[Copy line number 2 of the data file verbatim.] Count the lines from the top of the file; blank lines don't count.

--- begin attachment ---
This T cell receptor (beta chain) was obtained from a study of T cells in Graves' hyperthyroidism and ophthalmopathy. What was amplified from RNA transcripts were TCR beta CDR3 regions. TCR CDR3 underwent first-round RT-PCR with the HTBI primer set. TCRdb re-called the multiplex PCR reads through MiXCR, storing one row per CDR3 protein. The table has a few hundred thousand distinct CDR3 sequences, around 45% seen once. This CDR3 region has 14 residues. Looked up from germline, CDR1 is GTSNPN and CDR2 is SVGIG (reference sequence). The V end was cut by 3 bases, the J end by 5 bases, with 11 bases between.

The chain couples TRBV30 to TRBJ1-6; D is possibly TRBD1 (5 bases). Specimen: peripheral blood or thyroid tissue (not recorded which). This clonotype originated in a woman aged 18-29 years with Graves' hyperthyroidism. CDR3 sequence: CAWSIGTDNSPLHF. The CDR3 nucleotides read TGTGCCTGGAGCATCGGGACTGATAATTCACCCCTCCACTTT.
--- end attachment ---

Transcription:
The chain couples TRBV30 to TRBJ1-6; D is possibly TRBD1 (5 bases). Specimen: peripheral blood or thyroid tissue (not recorded which). This clonotype originated in a woman aged 18-29 years with Graves' hyperthyroidism. CDR3 sequence: CAWSIGTDNSPLHF. The CDR3 nucleotides read TGTGCCTGGAGCATCGGGACTGATAATTCACCCCTCCACTTT.